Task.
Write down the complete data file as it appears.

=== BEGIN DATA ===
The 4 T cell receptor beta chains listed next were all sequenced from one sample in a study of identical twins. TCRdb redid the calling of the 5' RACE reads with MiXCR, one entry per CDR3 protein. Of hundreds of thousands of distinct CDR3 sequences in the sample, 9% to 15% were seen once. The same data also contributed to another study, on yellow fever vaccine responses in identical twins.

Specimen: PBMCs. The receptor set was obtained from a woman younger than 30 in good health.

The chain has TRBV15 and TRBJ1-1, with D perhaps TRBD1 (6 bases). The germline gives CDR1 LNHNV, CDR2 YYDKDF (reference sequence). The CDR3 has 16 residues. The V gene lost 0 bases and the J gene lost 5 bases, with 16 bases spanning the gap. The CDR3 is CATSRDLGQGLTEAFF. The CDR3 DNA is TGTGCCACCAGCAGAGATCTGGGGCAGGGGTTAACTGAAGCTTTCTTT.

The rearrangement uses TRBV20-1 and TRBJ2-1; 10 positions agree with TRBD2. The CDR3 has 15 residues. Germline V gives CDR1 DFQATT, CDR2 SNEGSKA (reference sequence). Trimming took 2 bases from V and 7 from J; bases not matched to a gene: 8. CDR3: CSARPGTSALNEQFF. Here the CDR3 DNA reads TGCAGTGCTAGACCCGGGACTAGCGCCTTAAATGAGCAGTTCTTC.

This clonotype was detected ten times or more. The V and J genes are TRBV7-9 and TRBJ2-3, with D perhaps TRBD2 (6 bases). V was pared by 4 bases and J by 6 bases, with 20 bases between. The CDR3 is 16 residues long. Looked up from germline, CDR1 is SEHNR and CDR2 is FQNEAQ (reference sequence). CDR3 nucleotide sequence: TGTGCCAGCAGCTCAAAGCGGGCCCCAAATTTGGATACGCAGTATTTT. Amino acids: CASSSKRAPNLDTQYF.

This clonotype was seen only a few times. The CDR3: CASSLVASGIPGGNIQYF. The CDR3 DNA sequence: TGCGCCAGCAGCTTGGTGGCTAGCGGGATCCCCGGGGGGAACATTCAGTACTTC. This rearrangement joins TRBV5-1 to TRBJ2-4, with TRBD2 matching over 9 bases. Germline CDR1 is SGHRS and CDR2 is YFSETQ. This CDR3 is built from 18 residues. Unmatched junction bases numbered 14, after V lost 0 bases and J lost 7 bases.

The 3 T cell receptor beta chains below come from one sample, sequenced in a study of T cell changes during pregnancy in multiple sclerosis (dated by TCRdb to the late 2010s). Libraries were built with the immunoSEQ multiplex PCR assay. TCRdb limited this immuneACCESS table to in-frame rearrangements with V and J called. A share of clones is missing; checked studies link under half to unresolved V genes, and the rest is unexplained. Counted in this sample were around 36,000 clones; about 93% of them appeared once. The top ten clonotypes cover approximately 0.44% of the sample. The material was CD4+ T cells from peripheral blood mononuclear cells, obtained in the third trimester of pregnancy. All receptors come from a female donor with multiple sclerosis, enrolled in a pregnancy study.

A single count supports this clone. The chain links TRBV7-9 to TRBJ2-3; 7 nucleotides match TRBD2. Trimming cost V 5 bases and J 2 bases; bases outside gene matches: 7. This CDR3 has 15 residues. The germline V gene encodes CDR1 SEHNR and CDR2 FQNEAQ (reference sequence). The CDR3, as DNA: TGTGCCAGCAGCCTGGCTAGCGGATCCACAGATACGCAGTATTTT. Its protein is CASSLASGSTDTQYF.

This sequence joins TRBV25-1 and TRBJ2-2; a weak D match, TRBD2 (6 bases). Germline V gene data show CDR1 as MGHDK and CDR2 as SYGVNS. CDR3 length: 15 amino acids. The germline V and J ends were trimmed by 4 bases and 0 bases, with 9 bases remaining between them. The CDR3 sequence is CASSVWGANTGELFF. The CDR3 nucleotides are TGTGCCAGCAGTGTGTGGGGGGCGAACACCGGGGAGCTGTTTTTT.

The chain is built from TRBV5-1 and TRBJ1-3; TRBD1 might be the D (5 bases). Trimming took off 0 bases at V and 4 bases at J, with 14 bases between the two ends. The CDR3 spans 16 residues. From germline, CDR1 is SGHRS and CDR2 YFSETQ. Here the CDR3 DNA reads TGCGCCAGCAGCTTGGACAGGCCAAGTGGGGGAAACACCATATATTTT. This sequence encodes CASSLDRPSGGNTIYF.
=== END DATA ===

The 4 T cell receptor beta chains listed next were all sequenced from one sample in a study of identical twins. TCRdb redid the calling of the 5' RACE reads with MiXCR, one entry per CDR3 protein. Of hundreds of thousands of distinct CDR3 sequences in the sample, 9% to 15% were seen once. The same data also contributed to another study, on yellow fever vaccine responses in identical twins.

Specimen: PBMCs. The receptor set was obtained from a woman younger than 30 in good health.

The chain has TRBV15 and TRBJ1-1, with D perhaps TRBD1 (6 bases). The germline gives CDR1 LNHNV, CDR2 YYDKDF (reference sequence). The CDR3 has 16 residues. The V gene lost 0 bases and the J gene lost 5 bases, with 16 bases spanning the gap. The CDR3 is CATSRDLGQGLTEAFF. The CDR3 DNA is TGTGCCACCAGCAGAGATCTGGGGCAGGGGTTAACTGAAGCTTTCTTT.

The rearrangement uses TRBV20-1 and TRBJ2-1; 10 positions agree with TRBD2. The CDR3 has 15 residues. Germline V gives CDR1 DFQATT, CDR2 SNEGSKA (reference sequence). Trimming took 2 bases from V and 7 from J; bases not matched to a gene: 8. CDR3: CSARPGTSALNEQFF. Here the CDR3 DNA reads TGCAGTGCTAGACCCGGGACTAGCGCCTTAAATGAGCAGTTCTTC.

This clonotype was detected ten times or more. The V and J genes are TRBV7-9 and TRBJ2-3, with D perhaps TRBD2 (6 bases). V was pared by 4 bases and J by 6 bases, with 20 bases between. The CDR3 is 16 residues long. Looked up from germline, CDR1 is SEHNR and CDR2 is FQNEAQ (reference sequence). CDR3 nucleotide sequence: TGTGCCAGCAGCTCAAAGCGGGCCCCAAATTTGGATACGCAGTATTTT. Amino acids: CASSSKRAPNLDTQYF.

This clonotype was seen only a few times. The CDR3: CASSLVASGIPGGNIQYF. The CDR3 DNA sequence: TGCGCCAGCAGCTTGGTGGCTAGCGGGATCCCCGGGGGGAACATTCAGTACTTC. This rearrangement joins TRBV5-1 to TRBJ2-4, with TRBD2 matching over 9 bases. Germline CDR1 is SGHRS and CDR2 is YFSETQ. This CDR3 is built from 18 residues. Unmatched junction bases numbered 14, after V lost 0 bases and J lost 7 bases.

The 3 T cell receptor beta chains below come from one sample, sequenced in a study of T cell changes during pregnancy in multiple sclerosis (dated by TCRdb to the late 2010s). Libraries were built with the immunoSEQ multiplex PCR assay. TCRdb limited this immuneACCESS table to in-frame rearrangements with V and J called. A share of clones is missing; checked studies link under half to unresolved V genes, and the rest is unexplained. Counted in this sample were around 36,000 clones; about 93% of them appeared once. The top ten clonotypes cover approximately 0.44% of the sample. The material was CD4+ T cells from peripheral blood mononuclear cells, obtained in the third trimester of pregnancy. All receptors come from a female donor with multiple sclerosis, enrolled in a pregnancy study.

A single count supports this clone. The chain links TRBV7-9 to TRBJ2-3; 7 nucleotides match TRBD2. Trimming cost V 5 bases and J 2 bases; bases outside gene matches: 7. This CDR3 has 15 residues. The germline V gene encodes CDR1 SEHNR and CDR2 FQNEAQ (reference sequence). The CDR3, as DNA: TGTGCCAGCAGCCTGGCTAGCGGATCCACAGATACGCAGTATTTT. Its protein is CASSLASGSTDTQYF.

This sequence joins TRBV25-1 and TRBJ2-2; a weak D match, TRBD2 (6 bases). Germline V gene data show CDR1 as MGHDK and CDR2 as SYGVNS. CDR3 length: 15 amino acids. The germline V and J ends were trimmed by 4 bases and 0 bases, with 9 bases remaining between them. The CDR3 sequence is CASSVWGANTGELFF. The CDR3 nucleotides are TGTGCCAGCAGTGTGTGGGGGGCGAACACCGGGGAGCTGTTTTTT.

The chain is built from TRBV5-1 and TRBJ1-3; TRBD1 might be the D (5 bases). Trimming took off 0 bases at V and 4 bases at J, with 14 bases between the two ends. The CDR3 spans 16 residues. From germline, CDR1 is SGHRS and CDR2 YFSETQ. Here the CDR3 DNA reads TGCGCCAGCAGCTTGGACAGGCCAAGTGGGGGAAACACCATATATTTT. This sequence encodes CASSLDRPSGGNTIYF.